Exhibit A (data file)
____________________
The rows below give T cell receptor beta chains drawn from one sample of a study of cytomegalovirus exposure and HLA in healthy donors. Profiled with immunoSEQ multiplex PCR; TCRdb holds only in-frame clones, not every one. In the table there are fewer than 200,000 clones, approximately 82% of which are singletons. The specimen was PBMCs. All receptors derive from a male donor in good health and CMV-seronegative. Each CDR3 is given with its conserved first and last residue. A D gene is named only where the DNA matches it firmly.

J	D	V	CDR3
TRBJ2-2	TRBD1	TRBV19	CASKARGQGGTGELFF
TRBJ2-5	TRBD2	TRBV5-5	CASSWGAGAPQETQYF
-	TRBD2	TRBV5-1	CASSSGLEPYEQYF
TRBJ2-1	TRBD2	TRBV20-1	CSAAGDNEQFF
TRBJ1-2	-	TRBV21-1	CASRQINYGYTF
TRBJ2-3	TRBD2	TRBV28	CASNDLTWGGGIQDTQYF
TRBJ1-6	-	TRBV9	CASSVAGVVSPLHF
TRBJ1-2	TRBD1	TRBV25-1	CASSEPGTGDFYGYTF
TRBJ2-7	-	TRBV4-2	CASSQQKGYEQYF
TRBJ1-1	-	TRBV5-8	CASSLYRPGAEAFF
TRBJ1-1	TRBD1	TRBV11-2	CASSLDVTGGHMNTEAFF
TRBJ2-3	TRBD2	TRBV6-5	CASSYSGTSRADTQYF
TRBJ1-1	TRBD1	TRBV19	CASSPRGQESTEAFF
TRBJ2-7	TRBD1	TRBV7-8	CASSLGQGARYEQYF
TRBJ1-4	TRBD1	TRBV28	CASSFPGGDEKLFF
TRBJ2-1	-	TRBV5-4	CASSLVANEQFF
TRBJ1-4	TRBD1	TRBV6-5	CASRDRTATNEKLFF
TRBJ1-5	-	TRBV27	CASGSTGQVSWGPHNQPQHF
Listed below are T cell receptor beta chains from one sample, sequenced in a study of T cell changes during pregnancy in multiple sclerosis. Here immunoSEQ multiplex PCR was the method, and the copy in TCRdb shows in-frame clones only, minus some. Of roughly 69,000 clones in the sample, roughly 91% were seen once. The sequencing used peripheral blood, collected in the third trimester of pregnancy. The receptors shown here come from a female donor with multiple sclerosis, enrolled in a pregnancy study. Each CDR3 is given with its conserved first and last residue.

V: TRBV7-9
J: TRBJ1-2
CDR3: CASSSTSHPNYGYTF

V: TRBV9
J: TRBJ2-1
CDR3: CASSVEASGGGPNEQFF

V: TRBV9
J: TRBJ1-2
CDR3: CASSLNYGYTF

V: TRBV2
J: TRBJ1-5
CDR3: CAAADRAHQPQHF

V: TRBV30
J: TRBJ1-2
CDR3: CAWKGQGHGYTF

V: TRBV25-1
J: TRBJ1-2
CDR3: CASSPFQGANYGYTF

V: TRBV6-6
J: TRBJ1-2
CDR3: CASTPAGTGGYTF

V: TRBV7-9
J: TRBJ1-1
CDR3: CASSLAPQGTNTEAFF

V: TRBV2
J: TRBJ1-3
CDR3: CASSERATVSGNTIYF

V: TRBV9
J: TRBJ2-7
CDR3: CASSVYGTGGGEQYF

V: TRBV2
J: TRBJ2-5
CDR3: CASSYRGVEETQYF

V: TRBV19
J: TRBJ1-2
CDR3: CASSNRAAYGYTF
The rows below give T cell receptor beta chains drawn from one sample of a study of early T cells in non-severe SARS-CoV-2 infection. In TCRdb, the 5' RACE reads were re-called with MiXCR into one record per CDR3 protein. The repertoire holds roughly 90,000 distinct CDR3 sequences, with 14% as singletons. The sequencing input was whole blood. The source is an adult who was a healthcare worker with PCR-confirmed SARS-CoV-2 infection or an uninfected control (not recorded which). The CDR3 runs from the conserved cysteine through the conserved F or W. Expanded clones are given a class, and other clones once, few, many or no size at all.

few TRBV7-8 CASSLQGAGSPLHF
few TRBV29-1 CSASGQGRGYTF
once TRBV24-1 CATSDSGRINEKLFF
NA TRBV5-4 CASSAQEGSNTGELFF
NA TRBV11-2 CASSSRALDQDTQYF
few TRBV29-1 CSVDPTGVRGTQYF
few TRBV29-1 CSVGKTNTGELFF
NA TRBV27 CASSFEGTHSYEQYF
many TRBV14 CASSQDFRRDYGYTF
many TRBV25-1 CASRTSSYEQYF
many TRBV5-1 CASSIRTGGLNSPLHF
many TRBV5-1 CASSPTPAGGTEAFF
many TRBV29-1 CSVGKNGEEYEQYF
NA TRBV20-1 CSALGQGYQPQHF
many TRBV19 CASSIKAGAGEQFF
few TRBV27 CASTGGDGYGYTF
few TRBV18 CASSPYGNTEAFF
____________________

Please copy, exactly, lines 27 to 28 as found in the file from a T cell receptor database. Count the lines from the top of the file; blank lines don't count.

CDR3: CASSVEASGGGPNEQFF

V: TRBV9